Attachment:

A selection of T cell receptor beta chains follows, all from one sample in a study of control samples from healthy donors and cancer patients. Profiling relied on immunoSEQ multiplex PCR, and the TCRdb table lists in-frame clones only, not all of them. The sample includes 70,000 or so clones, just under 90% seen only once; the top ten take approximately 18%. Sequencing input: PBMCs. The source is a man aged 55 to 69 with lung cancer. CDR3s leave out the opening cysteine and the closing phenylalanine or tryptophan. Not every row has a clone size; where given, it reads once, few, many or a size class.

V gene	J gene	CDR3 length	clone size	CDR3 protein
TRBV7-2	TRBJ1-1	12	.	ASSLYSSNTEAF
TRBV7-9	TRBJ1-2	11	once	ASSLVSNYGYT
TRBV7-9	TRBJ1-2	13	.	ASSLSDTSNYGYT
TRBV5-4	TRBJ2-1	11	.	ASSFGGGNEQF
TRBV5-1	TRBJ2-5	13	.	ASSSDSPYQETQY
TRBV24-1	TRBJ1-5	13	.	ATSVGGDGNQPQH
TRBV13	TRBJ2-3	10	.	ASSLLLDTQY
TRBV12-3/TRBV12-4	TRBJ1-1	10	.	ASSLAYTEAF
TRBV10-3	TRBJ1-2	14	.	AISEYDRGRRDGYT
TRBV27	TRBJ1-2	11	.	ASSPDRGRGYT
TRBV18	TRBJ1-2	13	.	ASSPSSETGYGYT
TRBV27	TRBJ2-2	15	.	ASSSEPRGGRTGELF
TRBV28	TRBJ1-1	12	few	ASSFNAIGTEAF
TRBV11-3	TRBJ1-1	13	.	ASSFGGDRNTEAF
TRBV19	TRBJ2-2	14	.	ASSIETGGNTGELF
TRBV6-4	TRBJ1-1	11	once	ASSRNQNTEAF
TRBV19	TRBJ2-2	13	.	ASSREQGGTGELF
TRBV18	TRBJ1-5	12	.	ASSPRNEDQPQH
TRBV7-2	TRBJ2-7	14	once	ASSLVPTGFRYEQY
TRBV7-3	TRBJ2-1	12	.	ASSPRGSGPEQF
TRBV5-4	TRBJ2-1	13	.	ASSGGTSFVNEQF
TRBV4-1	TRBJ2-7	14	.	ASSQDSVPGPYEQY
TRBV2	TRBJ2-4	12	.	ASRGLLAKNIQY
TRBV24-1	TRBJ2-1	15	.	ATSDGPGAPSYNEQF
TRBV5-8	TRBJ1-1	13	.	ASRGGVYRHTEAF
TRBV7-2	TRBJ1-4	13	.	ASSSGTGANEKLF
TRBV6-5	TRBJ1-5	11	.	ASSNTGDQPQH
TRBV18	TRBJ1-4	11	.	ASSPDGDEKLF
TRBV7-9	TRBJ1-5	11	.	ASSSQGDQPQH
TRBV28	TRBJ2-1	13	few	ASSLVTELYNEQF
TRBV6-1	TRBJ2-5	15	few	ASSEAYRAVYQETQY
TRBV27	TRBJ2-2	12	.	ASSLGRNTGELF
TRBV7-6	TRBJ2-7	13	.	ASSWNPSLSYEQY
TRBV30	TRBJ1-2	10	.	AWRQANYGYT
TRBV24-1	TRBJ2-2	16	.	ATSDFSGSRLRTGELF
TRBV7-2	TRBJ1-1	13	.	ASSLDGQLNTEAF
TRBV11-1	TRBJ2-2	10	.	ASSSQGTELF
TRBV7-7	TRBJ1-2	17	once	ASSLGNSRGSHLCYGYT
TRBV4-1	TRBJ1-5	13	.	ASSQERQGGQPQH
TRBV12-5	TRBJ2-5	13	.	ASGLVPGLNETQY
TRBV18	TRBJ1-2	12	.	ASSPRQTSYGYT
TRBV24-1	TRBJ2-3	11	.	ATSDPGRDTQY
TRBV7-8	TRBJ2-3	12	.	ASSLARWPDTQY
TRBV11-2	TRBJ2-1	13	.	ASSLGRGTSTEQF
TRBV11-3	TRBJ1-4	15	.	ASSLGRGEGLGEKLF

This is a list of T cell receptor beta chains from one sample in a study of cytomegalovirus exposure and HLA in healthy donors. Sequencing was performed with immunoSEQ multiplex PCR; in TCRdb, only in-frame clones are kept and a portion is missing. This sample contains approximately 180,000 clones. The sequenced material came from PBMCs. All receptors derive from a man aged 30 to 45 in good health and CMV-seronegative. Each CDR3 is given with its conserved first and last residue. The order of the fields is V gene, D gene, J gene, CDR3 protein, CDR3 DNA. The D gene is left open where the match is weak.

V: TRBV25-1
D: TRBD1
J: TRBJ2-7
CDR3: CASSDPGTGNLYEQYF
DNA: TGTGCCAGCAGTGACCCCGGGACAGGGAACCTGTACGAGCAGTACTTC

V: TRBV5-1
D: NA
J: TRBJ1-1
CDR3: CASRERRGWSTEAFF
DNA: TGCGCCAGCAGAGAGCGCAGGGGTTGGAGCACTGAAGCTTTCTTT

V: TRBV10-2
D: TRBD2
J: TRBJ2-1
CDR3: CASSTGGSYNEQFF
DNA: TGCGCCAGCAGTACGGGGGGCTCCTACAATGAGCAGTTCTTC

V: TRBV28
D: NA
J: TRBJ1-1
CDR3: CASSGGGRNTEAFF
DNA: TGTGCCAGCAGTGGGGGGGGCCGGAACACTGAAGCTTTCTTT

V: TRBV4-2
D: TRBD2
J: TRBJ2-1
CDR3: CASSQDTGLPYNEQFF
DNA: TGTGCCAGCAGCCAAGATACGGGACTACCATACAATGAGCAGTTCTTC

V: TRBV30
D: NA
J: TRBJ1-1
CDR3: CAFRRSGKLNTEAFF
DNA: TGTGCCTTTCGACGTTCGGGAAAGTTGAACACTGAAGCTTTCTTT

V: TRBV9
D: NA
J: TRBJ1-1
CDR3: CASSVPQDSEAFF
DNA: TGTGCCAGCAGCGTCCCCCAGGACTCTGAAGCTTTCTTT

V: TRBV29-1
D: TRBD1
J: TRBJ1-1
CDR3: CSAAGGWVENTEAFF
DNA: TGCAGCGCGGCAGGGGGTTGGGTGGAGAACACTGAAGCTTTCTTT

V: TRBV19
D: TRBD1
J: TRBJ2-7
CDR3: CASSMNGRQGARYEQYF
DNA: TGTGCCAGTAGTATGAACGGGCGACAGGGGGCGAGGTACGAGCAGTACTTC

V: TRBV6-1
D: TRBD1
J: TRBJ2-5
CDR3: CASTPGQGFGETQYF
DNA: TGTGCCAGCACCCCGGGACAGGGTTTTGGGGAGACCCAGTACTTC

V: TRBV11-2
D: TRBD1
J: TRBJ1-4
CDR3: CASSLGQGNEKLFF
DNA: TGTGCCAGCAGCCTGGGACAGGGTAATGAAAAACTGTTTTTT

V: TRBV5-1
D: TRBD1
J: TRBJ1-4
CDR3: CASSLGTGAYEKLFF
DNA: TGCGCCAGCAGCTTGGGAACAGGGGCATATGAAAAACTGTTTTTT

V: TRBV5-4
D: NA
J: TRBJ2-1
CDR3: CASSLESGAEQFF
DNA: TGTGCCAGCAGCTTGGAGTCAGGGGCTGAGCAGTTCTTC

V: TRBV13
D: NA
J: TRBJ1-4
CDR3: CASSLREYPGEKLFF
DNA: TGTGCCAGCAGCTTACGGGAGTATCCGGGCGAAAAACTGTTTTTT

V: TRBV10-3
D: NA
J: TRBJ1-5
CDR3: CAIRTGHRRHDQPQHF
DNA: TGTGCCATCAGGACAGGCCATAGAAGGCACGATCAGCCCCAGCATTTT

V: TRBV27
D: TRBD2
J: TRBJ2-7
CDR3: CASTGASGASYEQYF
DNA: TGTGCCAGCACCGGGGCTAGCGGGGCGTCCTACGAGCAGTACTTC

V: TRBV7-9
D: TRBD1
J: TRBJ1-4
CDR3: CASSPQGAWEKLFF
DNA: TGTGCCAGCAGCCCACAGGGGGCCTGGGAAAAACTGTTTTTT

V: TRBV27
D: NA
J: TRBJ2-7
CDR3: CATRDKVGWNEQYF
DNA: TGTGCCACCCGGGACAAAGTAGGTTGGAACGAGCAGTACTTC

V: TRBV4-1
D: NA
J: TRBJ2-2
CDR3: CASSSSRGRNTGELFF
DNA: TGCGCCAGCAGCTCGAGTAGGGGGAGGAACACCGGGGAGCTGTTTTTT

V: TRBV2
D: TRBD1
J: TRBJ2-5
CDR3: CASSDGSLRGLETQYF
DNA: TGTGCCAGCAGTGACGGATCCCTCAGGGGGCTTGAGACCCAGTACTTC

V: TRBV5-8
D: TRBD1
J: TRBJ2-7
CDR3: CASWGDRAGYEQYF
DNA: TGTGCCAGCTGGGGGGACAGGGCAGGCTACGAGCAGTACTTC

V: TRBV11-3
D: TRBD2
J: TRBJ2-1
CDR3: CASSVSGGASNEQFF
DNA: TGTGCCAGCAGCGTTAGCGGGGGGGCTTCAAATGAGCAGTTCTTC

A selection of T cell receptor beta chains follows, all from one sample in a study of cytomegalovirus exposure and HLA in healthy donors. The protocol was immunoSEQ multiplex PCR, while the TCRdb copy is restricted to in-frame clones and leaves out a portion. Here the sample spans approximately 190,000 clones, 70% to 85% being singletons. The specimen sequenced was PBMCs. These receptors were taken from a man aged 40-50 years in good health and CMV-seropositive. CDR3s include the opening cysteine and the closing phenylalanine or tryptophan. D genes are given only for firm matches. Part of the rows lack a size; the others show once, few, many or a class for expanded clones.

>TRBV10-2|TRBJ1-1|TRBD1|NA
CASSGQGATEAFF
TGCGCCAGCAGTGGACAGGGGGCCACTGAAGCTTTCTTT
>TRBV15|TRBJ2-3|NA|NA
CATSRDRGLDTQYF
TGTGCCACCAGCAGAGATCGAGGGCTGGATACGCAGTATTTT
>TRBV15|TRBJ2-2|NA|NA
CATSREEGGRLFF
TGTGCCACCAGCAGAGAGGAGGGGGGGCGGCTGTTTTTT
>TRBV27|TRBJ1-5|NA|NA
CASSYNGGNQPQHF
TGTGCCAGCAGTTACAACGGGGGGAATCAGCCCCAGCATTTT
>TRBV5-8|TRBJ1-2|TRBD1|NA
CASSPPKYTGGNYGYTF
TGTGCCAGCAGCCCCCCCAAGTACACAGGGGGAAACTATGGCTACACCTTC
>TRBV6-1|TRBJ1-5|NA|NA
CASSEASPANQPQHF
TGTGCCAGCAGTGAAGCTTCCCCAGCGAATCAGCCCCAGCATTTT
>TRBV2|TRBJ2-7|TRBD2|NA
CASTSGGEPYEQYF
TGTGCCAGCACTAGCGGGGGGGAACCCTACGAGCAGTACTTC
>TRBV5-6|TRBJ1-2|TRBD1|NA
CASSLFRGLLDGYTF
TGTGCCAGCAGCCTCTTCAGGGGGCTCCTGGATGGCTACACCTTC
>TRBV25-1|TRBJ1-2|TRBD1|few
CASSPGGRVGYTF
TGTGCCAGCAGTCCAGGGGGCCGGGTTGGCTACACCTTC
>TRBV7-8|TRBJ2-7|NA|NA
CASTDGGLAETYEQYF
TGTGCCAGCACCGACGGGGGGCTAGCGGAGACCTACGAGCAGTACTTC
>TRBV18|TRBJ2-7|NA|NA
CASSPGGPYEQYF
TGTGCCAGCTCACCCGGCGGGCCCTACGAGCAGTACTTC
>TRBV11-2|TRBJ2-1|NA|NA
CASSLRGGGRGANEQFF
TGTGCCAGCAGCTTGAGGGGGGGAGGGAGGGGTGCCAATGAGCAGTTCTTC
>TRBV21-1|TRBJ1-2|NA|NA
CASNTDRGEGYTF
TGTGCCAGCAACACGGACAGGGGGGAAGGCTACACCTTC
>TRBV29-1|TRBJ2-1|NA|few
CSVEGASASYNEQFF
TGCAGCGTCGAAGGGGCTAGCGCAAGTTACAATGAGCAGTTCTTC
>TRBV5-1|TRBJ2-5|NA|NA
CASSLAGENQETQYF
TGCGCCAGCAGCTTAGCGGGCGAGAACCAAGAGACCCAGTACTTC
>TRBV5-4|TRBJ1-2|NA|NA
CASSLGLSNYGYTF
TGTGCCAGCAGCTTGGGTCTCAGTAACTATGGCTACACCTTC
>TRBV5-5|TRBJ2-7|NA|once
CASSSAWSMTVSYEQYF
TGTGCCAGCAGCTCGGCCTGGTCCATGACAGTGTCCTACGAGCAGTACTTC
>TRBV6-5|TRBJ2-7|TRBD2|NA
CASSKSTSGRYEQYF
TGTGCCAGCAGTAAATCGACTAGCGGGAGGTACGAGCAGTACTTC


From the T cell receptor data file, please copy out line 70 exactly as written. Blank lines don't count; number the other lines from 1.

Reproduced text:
D: TRBD2